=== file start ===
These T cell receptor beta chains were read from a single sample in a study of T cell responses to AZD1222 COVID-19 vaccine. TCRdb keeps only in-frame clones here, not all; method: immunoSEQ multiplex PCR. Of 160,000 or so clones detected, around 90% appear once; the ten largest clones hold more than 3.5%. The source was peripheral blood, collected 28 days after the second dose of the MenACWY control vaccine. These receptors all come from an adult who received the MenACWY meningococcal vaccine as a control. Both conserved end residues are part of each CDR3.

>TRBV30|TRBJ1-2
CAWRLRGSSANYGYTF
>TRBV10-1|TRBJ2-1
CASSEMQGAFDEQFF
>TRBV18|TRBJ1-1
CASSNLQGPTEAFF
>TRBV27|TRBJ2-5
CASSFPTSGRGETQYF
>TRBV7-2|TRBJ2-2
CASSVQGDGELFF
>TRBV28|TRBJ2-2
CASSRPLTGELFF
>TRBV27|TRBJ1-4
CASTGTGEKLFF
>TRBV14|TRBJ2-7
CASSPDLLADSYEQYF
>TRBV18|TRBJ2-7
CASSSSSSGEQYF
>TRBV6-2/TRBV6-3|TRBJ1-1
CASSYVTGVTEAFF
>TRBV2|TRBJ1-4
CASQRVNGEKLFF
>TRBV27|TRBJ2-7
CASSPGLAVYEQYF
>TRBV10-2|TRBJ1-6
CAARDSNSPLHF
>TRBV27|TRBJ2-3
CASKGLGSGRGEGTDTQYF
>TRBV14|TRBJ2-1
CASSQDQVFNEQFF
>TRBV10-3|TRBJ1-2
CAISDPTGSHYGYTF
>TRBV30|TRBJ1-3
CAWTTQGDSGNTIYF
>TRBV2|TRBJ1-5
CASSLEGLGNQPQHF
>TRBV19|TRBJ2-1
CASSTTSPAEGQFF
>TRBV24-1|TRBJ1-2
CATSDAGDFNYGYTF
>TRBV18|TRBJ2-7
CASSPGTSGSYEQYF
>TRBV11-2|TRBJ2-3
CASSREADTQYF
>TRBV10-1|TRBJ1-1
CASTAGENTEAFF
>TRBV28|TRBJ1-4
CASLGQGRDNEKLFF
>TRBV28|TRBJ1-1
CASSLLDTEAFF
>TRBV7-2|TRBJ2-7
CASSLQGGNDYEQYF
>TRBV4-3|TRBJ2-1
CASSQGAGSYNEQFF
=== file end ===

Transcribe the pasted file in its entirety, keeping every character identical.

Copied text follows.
These T cell receptor beta chains were read from a single sample in a study of T cell responses to AZD1222 COVID-19 vaccine. TCRdb keeps only in-frame clones here, not all; method: immunoSEQ multiplex PCR. Of 160,000 or so clones detected, around 90% appear once; the ten largest clones hold more than 3.5%. The source was peripheral blood, collected 28 days after the second dose of the MenACWY control vaccine. These receptors all come from an adult who received the MenACWY meningococcal vaccine as a control. Both conserved end residues are part of each CDR3.

>TRBV30|TRBJ1-2
CAWRLRGSSANYGYTF
>TRBV10-1|TRBJ2-1
CASSEMQGAFDEQFF
>TRBV18|TRBJ1-1
CASSNLQGPTEAFF
>TRBV27|TRBJ2-5
CASSFPTSGRGETQYF
>TRBV7-2|TRBJ2-2
CASSVQGDGELFF
>TRBV28|TRBJ2-2
CASSRPLTGELFF
>TRBV27|TRBJ1-4
CASTGTGEKLFF
>TRBV14|TRBJ2-7
CASSPDLLADSYEQYF
>TRBV18|TRBJ2-7
CASSSSSSGEQYF
>TRBV6-2/TRBV6-3|TRBJ1-1
CASSYVTGVTEAFF
>TRBV2|TRBJ1-4
CASQRVNGEKLFF
>TRBV27|TRBJ2-7
CASSPGLAVYEQYF
>TRBV10-2|TRBJ1-6
CAARDSNSPLHF
>TRBV27|TRBJ2-3
CASKGLGSGRGEGTDTQYF
>TRBV14|TRBJ2-1
CASSQDQVFNEQFF
>TRBV10-3|TRBJ1-2
CAISDPTGSHYGYTF
>TRBV30|TRBJ1-3
CAWTTQGDSGNTIYF
>TRBV2|TRBJ1-5
CASSLEGLGNQPQHF
>TRBV19|TRBJ2-1
CASSTTSPAEGQFF
>TRBV24-1|TRBJ1-2
CATSDAGDFNYGYTF
>TRBV18|TRBJ2-7
CASSPGTSGSYEQYF
>TRBV11-2|TRBJ2-3
CASSREADTQYF
>TRBV10-1|TRBJ1-1
CASTAGENTEAFF
>TRBV28|TRBJ1-4
CASLGQGRDNEKLFF
>TRBV28|TRBJ1-1
CASSLLDTEAFF
>TRBV7-2|TRBJ2-7
CASSLQGGNDYEQYF
>TRBV4-3|TRBJ2-1
CASSQGAGSYNEQFF